We will consider participation in any future scoping processes that may take place. However, we must make it quite clear that Hancock's bid for certification will not produce results unless the following issues are

addressed in advance:

1) Full independent ecological audit of all of Hancock's Eucalypt/native forest landholdings prior to harvesting.

2) Clear definition of native vegetation and plantation.

3) Clear delineation of native vegetation and plantations on all coupes plans (Including cool temperate rainforest, riparian vegetation and sites of cultural and environmental significance ).

4) Enter into dialogue with traditional Aboriginal custodians of lands now managed by Hancock Victorian Plantations.

5) No logging of Koala habitat, habitat for arboreal mammals and forest birds.

6) No logging of hollow bearing trees (including stags).

7). No logging of any old growth/old regrowth and regenerating native vegetation.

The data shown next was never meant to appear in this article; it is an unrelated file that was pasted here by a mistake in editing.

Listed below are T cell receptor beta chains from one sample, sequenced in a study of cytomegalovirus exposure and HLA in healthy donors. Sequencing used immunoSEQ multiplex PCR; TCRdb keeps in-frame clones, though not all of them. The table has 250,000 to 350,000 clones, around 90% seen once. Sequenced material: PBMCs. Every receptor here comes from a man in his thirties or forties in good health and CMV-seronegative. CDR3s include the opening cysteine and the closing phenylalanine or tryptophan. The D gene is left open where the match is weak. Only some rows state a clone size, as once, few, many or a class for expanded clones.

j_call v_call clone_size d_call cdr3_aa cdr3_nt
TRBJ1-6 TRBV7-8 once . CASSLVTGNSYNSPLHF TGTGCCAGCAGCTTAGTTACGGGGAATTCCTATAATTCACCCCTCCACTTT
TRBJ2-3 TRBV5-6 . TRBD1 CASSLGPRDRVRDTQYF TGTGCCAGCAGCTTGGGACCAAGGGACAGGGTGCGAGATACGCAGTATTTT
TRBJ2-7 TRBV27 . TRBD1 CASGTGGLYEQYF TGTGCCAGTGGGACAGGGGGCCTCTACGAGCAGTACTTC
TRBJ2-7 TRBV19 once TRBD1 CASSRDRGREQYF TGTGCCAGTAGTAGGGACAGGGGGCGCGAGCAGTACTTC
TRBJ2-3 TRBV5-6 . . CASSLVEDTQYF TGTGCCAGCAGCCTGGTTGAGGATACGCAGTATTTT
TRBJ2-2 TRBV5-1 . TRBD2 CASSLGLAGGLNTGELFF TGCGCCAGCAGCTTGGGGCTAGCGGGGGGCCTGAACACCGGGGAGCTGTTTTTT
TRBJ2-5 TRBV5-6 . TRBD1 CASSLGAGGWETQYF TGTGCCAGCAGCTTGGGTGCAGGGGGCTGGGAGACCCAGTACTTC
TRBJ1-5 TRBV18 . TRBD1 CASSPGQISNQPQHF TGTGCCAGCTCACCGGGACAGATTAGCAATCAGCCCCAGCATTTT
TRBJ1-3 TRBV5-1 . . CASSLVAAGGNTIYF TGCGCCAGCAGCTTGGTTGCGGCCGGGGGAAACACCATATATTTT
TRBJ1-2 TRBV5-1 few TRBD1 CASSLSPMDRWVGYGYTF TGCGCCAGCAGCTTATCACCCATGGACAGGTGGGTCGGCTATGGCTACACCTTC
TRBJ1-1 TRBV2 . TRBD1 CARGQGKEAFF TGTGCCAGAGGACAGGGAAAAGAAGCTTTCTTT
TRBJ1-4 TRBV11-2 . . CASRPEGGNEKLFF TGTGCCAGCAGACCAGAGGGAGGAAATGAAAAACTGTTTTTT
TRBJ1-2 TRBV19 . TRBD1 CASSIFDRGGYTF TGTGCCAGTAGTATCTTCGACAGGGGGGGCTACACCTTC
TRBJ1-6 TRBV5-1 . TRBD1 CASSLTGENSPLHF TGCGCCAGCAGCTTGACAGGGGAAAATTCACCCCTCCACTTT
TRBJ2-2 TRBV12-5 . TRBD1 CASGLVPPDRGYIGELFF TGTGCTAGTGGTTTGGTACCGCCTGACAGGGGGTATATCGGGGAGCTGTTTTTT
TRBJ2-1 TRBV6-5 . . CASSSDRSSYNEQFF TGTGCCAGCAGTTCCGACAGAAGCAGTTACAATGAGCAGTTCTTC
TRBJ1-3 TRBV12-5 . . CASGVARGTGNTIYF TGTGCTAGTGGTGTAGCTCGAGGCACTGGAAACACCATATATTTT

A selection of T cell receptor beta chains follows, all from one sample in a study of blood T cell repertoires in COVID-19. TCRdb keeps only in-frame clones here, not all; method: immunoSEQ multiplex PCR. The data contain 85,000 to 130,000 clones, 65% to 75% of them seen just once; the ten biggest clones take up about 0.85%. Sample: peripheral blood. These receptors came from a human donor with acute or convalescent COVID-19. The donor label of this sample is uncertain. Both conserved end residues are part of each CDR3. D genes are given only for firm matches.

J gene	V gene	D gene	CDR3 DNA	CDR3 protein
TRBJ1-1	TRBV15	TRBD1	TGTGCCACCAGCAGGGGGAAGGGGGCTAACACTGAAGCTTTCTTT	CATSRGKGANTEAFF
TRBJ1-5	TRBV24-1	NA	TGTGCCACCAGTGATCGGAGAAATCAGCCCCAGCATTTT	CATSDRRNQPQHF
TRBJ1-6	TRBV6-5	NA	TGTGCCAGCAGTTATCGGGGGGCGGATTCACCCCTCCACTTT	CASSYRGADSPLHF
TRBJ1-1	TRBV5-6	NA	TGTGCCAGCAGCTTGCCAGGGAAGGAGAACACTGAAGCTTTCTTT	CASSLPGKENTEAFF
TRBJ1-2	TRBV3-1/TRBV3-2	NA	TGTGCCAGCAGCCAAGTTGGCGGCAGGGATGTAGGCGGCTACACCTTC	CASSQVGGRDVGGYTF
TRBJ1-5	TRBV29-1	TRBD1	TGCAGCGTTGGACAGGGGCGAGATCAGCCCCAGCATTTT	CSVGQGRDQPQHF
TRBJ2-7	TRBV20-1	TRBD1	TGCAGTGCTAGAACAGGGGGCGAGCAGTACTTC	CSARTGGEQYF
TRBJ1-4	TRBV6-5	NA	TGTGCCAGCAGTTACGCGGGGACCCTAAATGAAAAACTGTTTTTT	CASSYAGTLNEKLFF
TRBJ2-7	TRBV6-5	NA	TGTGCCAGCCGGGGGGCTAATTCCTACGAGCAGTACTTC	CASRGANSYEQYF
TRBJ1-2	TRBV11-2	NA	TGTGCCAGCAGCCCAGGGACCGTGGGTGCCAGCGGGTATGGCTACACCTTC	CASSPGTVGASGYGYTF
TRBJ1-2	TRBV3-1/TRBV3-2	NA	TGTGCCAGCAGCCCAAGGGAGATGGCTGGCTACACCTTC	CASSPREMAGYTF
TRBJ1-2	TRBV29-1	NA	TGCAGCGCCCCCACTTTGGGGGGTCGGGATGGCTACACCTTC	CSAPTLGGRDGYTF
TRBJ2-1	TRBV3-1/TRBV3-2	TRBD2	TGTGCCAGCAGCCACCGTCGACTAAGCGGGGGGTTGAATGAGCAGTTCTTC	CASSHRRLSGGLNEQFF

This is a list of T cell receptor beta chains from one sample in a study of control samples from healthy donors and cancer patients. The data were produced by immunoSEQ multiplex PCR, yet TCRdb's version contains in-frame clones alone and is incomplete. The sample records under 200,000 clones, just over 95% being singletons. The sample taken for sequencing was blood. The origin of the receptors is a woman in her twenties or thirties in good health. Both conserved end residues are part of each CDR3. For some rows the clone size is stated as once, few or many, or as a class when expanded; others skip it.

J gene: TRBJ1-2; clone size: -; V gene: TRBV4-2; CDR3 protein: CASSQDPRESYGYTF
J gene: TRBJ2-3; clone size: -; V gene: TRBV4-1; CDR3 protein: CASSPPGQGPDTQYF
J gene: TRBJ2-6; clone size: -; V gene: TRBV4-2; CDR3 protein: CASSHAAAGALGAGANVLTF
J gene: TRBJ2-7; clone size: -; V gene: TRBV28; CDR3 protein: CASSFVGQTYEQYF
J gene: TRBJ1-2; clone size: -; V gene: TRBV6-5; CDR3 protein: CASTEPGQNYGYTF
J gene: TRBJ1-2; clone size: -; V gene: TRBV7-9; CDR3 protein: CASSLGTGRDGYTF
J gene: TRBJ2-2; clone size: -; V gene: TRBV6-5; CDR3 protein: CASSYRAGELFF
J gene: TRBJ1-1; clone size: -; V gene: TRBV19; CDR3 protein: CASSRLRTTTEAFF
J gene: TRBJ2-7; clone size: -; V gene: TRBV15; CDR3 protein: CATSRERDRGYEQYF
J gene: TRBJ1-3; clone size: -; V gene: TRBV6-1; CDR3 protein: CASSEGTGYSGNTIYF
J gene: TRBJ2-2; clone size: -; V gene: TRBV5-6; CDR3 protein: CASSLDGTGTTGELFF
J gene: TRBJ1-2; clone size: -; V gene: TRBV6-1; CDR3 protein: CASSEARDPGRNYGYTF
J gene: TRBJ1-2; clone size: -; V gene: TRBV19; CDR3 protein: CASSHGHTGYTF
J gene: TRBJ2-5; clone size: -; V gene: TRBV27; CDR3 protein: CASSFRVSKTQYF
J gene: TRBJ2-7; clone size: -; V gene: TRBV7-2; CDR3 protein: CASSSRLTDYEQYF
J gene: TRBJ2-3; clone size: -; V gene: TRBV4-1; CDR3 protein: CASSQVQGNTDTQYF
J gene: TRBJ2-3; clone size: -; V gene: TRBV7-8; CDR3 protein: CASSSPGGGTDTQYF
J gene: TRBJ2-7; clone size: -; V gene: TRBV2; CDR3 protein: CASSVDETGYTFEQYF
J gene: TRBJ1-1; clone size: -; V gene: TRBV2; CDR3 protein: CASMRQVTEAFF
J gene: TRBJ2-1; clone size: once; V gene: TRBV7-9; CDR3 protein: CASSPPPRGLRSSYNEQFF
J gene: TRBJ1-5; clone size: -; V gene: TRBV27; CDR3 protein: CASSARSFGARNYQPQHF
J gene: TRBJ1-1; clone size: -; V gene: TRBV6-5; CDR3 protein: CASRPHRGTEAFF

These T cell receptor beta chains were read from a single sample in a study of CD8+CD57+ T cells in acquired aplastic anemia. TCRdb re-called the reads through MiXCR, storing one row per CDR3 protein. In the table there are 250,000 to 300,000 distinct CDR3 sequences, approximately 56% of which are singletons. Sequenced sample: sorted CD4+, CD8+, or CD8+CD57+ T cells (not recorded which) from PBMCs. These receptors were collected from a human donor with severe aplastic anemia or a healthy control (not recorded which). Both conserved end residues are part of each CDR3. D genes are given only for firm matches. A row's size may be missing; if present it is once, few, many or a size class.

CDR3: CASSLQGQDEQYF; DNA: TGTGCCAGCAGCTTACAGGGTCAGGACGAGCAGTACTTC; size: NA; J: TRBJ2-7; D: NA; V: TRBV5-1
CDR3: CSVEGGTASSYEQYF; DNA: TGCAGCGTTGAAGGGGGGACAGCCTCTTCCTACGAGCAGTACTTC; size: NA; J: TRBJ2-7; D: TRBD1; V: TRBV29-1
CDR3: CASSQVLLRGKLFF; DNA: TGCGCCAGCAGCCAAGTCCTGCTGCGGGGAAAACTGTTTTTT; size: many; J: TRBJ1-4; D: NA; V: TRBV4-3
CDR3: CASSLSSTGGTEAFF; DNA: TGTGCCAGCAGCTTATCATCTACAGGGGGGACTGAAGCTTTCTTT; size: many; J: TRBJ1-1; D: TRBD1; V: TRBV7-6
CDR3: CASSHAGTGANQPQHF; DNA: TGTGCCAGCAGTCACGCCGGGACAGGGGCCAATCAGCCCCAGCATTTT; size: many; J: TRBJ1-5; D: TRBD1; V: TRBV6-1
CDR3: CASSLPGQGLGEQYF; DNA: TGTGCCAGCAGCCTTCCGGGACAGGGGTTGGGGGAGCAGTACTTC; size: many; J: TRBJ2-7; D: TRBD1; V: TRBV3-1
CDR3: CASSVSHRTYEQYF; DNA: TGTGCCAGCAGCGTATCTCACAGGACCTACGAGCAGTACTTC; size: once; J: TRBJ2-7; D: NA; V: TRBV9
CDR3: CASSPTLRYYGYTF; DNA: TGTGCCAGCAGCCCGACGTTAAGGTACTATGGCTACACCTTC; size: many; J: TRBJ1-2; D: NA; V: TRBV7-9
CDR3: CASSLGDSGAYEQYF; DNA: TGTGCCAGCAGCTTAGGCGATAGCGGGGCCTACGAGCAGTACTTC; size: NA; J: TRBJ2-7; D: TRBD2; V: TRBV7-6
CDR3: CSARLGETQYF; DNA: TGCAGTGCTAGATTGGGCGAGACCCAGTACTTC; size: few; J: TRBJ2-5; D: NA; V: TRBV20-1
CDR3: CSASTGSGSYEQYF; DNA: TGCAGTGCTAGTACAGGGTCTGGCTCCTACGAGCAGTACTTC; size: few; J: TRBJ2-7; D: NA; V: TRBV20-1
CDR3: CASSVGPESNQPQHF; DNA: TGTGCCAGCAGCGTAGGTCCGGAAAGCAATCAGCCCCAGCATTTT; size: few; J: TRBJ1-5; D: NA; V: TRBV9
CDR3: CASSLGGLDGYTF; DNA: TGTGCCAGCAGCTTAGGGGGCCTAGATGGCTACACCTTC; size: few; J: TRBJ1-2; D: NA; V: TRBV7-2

8) No logging within 100 metres of Cool Temperate Rainforest.

9) Clear definition of Cool Temperate Rainforest.

10) Development of conservation strategies which may include reserves/corridors/buffers to conserve the biodiversity values of the area/region.

11) Development of conservation strategies in regard to whole catchment management. Especially the impact of logging/roading on domestic town water supplies and the impacts of logging on freshwater ecology particulary macroinvertebrate and fish populations.

12) Expertise required to fulfill these requirements; Environmental Consultant/s, Cultural Officer, Ecologist, Hydrologist, Independent Forester, Civil Engineer (for roading), Soil Scientist.

13) Land Capability Assessment (soil, slope, topography, climate analyses).

14) All the above will set the framework for specific conditions relating to Local Prescriptions as per the Code of Forest Practices.